50mm Lens, Canon 50D, Flowers, Nature, Photo Challenges, Photo Editing, Photography

Weekly Photo Challenge: Repurpose

Occasionally, I’ll take a photo that doesn’t work out quite right. By occasionally I mean every time I take my camera out. Mostly this is because I’m a fan of trying different settings in the camera and framing what I am photographing in different ways. I think one of the big bonuses of using a digital camera is the ability to throw away images later. I also always wait to throw images away. Instead of deleting photos while they are still in the camera, I download all my photos and make sure to take a look at them on the bigger screen. I’m talking about a photos like this one that I took this weekend:

ISO 500 50mm f/5.6 1/400

ISO 500 50mm f/5.6 1/400

What I was trying to do at the time was get a shot of the snowdrops in the foreground from a low angle but not lay down on the ground at the same time.  It didn’t work; the camera focused on the flowers that were just emerging in the background.  On the back of my camera it pretty much looked like the whole photo was out of focus.  On my bigger screen I found the shot more in focus than I had realized and more interesting.  I took this as an opportunity to create something a bit different than what I had originally intended when I shot the photo.  Here is what I came up with:

ISO 500 50mm f/5.6 1/400

ISO 500 50mm f/5.6 1/400

First I cropped the image.  Then I ignored conventional photography wisdom that insists that a photo be completely in focus. I used this photo to work with two filters that I like but find a bit tricky to get exactly right.  One is the iris filter in Photoshop and the other in the radial filter in Lightroom.  I started with the iris filter in Photoshop which allows you to drop a pin on the part of the image you would like to be in focus, You can make that pinpoint whatever size you would like it to be. Then you then use a dial to decide how blurred the rest of the photo will be.  In this case it was a bit of back and forth before I settled on the size of the part of the photo that would be in focus.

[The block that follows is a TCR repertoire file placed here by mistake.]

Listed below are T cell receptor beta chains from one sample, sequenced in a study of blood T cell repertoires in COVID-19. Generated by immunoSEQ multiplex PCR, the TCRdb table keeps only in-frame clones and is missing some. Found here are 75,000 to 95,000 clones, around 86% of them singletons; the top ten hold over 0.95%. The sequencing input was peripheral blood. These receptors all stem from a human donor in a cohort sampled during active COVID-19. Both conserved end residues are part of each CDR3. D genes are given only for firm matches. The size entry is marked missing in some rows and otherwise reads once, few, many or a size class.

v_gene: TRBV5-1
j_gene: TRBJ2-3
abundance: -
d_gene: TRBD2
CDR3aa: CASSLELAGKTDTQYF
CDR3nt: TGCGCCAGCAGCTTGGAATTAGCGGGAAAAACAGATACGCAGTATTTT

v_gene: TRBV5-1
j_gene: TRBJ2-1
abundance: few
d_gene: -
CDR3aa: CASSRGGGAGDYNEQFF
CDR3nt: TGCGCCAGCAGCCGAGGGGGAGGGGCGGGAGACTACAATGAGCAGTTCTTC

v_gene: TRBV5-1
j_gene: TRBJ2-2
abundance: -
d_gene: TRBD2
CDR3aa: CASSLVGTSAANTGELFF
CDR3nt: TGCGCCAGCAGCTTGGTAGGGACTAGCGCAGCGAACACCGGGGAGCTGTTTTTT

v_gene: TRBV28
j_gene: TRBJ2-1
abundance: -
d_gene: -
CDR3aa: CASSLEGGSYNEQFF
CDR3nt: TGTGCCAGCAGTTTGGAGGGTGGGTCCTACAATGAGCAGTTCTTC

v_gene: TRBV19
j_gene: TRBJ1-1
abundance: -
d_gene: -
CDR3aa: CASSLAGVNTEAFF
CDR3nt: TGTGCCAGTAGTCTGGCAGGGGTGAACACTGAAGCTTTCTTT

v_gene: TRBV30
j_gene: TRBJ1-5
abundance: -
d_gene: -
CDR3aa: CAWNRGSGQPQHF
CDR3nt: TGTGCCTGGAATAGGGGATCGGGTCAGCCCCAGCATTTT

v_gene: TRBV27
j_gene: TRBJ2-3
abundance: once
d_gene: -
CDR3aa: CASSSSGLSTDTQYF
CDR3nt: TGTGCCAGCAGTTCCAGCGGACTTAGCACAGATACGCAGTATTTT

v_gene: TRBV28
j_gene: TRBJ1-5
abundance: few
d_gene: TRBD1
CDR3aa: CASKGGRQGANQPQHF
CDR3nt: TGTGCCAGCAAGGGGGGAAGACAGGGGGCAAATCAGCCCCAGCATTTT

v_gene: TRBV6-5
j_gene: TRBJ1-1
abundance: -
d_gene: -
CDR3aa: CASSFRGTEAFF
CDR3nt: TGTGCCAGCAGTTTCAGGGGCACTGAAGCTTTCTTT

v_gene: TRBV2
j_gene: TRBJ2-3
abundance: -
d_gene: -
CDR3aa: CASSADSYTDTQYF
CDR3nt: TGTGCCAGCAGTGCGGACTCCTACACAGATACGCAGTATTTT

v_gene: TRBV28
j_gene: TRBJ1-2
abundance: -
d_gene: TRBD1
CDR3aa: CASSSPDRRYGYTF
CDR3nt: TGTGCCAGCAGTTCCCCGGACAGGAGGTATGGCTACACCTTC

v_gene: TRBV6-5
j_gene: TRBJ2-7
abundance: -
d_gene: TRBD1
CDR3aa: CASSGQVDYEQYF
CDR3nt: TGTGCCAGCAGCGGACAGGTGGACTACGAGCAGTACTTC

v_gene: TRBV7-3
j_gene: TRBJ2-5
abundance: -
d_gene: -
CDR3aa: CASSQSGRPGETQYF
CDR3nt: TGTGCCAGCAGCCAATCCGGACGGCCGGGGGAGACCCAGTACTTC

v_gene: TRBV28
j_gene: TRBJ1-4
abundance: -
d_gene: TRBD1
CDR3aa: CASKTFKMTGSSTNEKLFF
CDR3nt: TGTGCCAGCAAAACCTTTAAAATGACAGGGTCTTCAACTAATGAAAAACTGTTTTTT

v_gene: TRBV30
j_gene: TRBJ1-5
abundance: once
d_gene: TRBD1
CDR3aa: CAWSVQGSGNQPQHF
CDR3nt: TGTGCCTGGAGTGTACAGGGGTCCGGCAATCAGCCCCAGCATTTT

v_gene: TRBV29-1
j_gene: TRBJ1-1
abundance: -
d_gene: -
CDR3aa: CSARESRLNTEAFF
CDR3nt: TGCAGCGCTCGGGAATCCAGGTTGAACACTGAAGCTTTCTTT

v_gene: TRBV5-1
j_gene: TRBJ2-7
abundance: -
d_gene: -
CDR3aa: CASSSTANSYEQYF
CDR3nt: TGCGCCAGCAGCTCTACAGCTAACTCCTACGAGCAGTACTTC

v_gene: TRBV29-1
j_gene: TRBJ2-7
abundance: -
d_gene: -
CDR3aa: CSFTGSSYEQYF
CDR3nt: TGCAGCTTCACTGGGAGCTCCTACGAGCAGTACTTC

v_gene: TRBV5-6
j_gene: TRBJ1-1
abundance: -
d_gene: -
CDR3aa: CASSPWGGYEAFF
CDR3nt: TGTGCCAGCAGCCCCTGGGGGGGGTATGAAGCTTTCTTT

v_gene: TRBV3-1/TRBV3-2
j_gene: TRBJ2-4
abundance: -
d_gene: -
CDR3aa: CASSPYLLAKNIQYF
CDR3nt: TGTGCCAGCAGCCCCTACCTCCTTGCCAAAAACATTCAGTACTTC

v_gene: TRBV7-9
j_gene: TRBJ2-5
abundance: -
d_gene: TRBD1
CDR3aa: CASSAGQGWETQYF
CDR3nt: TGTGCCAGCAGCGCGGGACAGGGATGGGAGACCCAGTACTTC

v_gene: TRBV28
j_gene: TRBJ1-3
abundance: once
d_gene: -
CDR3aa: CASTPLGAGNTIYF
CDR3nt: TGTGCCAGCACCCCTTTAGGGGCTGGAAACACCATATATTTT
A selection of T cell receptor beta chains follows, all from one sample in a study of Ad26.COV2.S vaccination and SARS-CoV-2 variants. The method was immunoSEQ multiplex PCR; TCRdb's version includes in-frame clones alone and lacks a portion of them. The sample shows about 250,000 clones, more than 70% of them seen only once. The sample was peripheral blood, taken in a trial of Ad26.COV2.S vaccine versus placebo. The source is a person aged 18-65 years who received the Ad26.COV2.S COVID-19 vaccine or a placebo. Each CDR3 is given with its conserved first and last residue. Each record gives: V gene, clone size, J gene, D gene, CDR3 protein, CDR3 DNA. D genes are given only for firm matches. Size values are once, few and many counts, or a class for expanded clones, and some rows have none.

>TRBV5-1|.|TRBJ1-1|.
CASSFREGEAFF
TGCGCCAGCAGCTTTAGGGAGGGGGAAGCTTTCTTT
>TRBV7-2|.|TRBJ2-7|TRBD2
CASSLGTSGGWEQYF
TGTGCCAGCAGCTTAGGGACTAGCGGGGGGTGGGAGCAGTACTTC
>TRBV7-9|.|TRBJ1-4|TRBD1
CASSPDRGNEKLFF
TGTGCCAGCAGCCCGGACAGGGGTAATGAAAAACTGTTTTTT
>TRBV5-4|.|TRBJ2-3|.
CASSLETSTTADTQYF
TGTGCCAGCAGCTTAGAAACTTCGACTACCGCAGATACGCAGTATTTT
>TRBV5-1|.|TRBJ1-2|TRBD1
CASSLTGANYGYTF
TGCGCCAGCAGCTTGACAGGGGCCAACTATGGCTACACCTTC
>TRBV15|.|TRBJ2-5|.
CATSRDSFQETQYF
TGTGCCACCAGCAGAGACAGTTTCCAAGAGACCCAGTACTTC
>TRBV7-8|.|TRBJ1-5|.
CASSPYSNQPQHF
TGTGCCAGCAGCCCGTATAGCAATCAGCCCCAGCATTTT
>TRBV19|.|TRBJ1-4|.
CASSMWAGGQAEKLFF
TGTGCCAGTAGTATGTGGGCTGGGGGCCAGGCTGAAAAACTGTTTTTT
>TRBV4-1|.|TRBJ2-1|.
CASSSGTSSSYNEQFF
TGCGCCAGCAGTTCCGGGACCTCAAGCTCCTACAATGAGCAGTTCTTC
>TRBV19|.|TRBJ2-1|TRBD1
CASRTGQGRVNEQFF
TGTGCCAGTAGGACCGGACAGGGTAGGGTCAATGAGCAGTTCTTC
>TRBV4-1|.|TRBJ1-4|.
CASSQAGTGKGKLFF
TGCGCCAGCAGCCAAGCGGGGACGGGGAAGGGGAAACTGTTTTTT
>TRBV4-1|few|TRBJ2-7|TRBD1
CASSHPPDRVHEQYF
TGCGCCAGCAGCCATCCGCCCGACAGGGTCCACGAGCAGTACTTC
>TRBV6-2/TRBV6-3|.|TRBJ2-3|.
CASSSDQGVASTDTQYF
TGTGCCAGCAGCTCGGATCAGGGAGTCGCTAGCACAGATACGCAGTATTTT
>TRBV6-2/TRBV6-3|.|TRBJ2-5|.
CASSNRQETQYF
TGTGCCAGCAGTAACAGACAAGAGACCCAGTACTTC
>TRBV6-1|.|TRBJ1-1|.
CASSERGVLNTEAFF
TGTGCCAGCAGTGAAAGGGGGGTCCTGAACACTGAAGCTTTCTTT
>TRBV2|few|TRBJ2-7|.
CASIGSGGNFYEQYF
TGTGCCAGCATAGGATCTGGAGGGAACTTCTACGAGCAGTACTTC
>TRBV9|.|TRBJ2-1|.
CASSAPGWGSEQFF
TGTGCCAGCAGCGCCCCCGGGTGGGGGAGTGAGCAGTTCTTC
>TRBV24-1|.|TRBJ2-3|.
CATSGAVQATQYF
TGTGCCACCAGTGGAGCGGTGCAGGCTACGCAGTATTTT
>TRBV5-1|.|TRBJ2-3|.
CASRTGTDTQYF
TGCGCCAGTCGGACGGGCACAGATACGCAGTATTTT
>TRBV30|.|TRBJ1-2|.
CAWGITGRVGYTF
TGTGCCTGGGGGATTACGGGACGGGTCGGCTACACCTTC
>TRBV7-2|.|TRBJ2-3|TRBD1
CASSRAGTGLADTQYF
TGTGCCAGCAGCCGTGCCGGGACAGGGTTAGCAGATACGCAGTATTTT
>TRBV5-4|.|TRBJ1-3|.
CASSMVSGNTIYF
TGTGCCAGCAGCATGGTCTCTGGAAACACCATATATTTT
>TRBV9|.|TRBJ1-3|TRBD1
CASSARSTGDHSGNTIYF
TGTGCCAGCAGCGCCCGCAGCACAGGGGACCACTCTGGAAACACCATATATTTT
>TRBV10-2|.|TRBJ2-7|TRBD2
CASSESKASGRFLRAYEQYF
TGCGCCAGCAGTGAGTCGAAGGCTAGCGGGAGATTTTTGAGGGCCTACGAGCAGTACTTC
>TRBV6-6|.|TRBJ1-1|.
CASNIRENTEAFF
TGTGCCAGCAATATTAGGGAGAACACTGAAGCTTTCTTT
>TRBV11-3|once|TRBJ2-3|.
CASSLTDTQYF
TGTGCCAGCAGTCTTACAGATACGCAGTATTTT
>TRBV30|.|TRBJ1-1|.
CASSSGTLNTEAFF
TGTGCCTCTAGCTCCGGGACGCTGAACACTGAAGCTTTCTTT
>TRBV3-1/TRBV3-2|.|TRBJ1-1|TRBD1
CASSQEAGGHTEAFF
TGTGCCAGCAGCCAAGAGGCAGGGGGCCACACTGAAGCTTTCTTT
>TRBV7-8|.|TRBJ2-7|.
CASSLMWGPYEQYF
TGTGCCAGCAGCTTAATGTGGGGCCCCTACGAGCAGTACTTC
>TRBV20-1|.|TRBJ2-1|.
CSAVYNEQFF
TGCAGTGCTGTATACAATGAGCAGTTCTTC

The radial filter in Lightroom I used to warm up the image as well as boost the clarity and vibrance.  The interesting thing about that filter is that you can either have the edits applied to the area inside the filter or outside.  It’s just a question of a checkmark that is inside the dialogue box.  I always try it both ways, just to see what I like.  Usually, as I did here, that box ends up with a check in it.

What do you think of the final version? Do you ever repurpose photos in this way?  Feel free to leave a comment below.

Cheers!

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iPhone, Nature, Photo Challenges, Photo Editing, Photography, Picfair

The Greatest Work of Art in the World

It’s possible you walked right past it.  It’s always amazing to me what I run past almost daily.  It’s scenes like this:

ISO 25 4.15mm f2.2 1/2200 sec

ISO 25 4.15mm f2.2 1/2200 sec

Or this:

View this post on Instagram

#frost and #sun on my morning #run #nofilter #photography

A post shared by Amy Maranto (@marantophotography) on

 

These two photos represent to me the greatest art in the world, art that occurs in nature.  Don’t get me wrong, I love going to art galleries or churches and looking at beautiful works of art, but you can’t beat what you walk past every day.

These photos were taken within minutes of each other yet have a very different feel to them.  The first, which has been edited, is moodier despite the warm tone of the sky.  Here is what the original photo looked like:

ISO 25 4.15mm f2.2 1/2200 sec

ISO 25 4.15mm f2.2 1/2200 sec

A cooler tone, but more distracting elements in the lower left and right of the photo.  I used Photoshop, the healing brush tool, to remove them.  I then used the Analog pro plug in in Lightroom and applied a filter that warmed the photo up and also introduced the grain that you can see in the final image.  There is a vignette in the corners that I think is most obvious in the lower corners.  This version I posted to my Picfair portfolio.

The Instagram photo, well it’s an Instagram photo.  What I mean by that is that photos I post there tend to be more casual and everyday.  I like the light in the photo. I think it works well in Instagram’s square format too.  It isn’t a photo that I would put in a more formal setting though because part of the plant, the part that is closest to the viewer, is out of focus.  I could get all high and mighty and tell you haughtily that “It’s art!” but the reality is that it is distracting.  I like it, but I’m not going to edit it.

Do you have a favorite among the images? Are you on Instagram, I am @marantophotography if you’d like to stop by there. Do you have a favorite work of art?  Feel free to leave a comment below.

Cheers!

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50mm Lens, Canon 50D, Photo Challenges, Photo Editing, Photography, Picfair

This Is My Home